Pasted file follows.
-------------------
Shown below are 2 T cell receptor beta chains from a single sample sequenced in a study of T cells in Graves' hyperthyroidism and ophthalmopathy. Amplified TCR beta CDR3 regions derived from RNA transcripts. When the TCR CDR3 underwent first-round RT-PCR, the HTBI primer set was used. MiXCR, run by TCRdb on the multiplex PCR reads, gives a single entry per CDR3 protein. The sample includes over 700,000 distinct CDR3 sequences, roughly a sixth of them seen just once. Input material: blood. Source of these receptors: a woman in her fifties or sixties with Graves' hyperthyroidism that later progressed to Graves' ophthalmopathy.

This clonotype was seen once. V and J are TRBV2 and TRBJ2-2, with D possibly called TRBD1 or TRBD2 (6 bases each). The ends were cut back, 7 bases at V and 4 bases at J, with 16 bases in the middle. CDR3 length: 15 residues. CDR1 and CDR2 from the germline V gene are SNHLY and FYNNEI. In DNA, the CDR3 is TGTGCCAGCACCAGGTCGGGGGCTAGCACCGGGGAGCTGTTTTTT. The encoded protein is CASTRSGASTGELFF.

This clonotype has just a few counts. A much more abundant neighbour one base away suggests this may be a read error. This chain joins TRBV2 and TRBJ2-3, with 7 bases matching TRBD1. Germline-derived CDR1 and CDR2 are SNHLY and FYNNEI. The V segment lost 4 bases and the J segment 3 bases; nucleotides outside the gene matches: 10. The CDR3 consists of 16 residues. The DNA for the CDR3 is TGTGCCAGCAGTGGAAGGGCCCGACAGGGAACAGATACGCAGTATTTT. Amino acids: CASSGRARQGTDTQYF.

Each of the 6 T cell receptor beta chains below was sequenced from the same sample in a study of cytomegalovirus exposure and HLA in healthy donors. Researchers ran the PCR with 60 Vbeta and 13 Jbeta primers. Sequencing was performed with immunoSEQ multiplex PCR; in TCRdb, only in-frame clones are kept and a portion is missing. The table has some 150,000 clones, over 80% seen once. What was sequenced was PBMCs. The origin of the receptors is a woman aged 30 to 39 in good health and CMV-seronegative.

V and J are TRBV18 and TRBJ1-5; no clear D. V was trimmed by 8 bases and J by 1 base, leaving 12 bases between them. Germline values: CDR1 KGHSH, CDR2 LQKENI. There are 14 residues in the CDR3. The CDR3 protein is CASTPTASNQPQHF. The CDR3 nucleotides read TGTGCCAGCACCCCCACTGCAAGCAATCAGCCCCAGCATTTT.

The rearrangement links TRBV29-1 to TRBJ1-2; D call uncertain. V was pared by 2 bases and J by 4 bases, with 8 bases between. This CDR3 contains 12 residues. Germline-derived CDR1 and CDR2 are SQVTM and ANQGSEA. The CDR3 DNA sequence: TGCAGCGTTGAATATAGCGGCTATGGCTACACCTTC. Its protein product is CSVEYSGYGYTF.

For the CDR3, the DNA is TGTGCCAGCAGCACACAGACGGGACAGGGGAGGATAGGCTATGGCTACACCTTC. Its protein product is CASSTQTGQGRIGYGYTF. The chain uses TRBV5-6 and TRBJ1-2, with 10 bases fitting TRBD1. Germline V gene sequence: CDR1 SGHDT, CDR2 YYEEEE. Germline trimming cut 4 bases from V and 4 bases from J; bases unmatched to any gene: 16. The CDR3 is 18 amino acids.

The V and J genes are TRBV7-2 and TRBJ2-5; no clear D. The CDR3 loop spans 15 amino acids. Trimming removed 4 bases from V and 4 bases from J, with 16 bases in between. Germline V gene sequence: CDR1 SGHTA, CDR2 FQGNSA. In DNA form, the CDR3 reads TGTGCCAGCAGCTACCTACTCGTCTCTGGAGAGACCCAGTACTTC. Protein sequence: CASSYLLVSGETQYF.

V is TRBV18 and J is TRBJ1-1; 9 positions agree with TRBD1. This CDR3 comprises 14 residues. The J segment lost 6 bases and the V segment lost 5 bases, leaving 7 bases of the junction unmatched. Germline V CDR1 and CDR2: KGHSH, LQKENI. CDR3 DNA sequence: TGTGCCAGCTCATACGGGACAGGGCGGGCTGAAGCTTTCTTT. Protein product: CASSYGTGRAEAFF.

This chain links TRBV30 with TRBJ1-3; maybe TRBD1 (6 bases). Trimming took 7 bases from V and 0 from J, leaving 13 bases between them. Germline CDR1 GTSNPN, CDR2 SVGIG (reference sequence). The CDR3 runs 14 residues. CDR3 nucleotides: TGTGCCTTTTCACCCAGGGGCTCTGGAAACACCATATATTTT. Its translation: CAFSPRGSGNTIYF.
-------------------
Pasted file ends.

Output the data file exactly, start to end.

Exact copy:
Shown below are 2 T cell receptor beta chains from a single sample sequenced in a study of T cells in Graves' hyperthyroidism and ophthalmopathy. Amplified TCR beta CDR3 regions derived from RNA transcripts. When the TCR CDR3 underwent first-round RT-PCR, the HTBI primer set was used. MiXCR, run by TCRdb on the multiplex PCR reads, gives a single entry per CDR3 protein. The sample includes over 700,000 distinct CDR3 sequences, roughly a sixth of them seen just once. Input material: blood. Source of these receptors: a woman in her fifties or sixties with Graves' hyperthyroidism that later progressed to Graves' ophthalmopathy.

This clonotype was seen once. V and J are TRBV2 and TRBJ2-2, with D possibly called TRBD1 or TRBD2 (6 bases each). The ends were cut back, 7 bases at V and 4 bases at J, with 16 bases in the middle. CDR3 length: 15 residues. CDR1 and CDR2 from the germline V gene are SNHLY and FYNNEI. In DNA, the CDR3 is TGTGCCAGCACCAGGTCGGGGGCTAGCACCGGGGAGCTGTTTTTT. The encoded protein is CASTRSGASTGELFF.

This clonotype has just a few counts. A much more abundant neighbour one base away suggests this may be a read error. This chain joins TRBV2 and TRBJ2-3, with 7 bases matching TRBD1. Germline-derived CDR1 and CDR2 are SNHLY and FYNNEI. The V segment lost 4 bases and the J segment 3 bases; nucleotides outside the gene matches: 10. The CDR3 consists of 16 residues. The DNA for the CDR3 is TGTGCCAGCAGTGGAAGGGCCCGACAGGGAACAGATACGCAGTATTTT. Amino acids: CASSGRARQGTDTQYF.

Each of the 6 T cell receptor beta chains below was sequenced from the same sample in a study of cytomegalovirus exposure and HLA in healthy donors. Researchers ran the PCR with 60 Vbeta and 13 Jbeta primers. Sequencing was performed with immunoSEQ multiplex PCR; in TCRdb, only in-frame clones are kept and a portion is missing. The table has some 150,000 clones, over 80% seen once. What was sequenced was PBMCs. The origin of the receptors is a woman aged 30 to 39 in good health and CMV-seronegative.

V and J are TRBV18 and TRBJ1-5; no clear D. V was trimmed by 8 bases and J by 1 base, leaving 12 bases between them. Germline values: CDR1 KGHSH, CDR2 LQKENI. There are 14 residues in the CDR3. The CDR3 protein is CASTPTASNQPQHF. The CDR3 nucleotides read TGTGCCAGCACCCCCACTGCAAGCAATCAGCCCCAGCATTTT.

The rearrangement links TRBV29-1 to TRBJ1-2; D call uncertain. V was pared by 2 bases and J by 4 bases, with 8 bases between. This CDR3 contains 12 residues. Germline-derived CDR1 and CDR2 are SQVTM and ANQGSEA. The CDR3 DNA sequence: TGCAGCGTTGAATATAGCGGCTATGGCTACACCTTC. Its protein product is CSVEYSGYGYTF.

For the CDR3, the DNA is TGTGCCAGCAGCACACAGACGGGACAGGGGAGGATAGGCTATGGCTACACCTTC. Its protein product is CASSTQTGQGRIGYGYTF. The chain uses TRBV5-6 and TRBJ1-2, with 10 bases fitting TRBD1. Germline V gene sequence: CDR1 SGHDT, CDR2 YYEEEE. Germline trimming cut 4 bases from V and 4 bases from J; bases unmatched to any gene: 16. The CDR3 is 18 amino acids.

The V and J genes are TRBV7-2 and TRBJ2-5; no clear D. The CDR3 loop spans 15 amino acids. Trimming removed 4 bases from V and 4 bases from J, with 16 bases in between. Germline V gene sequence: CDR1 SGHTA, CDR2 FQGNSA. In DNA form, the CDR3 reads TGTGCCAGCAGCTACCTACTCGTCTCTGGAGAGACCCAGTACTTC. Protein sequence: CASSYLLVSGETQYF.

V is TRBV18 and J is TRBJ1-1; 9 positions agree with TRBD1. This CDR3 comprises 14 residues. The J segment lost 6 bases and the V segment lost 5 bases, leaving 7 bases of the junction unmatched. Germline V CDR1 and CDR2: KGHSH, LQKENI. CDR3 DNA sequence: TGTGCCAGCTCATACGGGACAGGGCGGGCTGAAGCTTTCTTT. Protein product: CASSYGTGRAEAFF.

This chain links TRBV30 with TRBJ1-3; maybe TRBD1 (6 bases). Trimming took 7 bases from V and 0 from J, leaving 13 bases between them. Germline CDR1 GTSNPN, CDR2 SVGIG (reference sequence). The CDR3 runs 14 residues. CDR3 nucleotides: TGTGCCTTTTCACCCAGGGGCTCTGGAAACACCATATATTTT. Its translation: CAFSPRGSGNTIYF.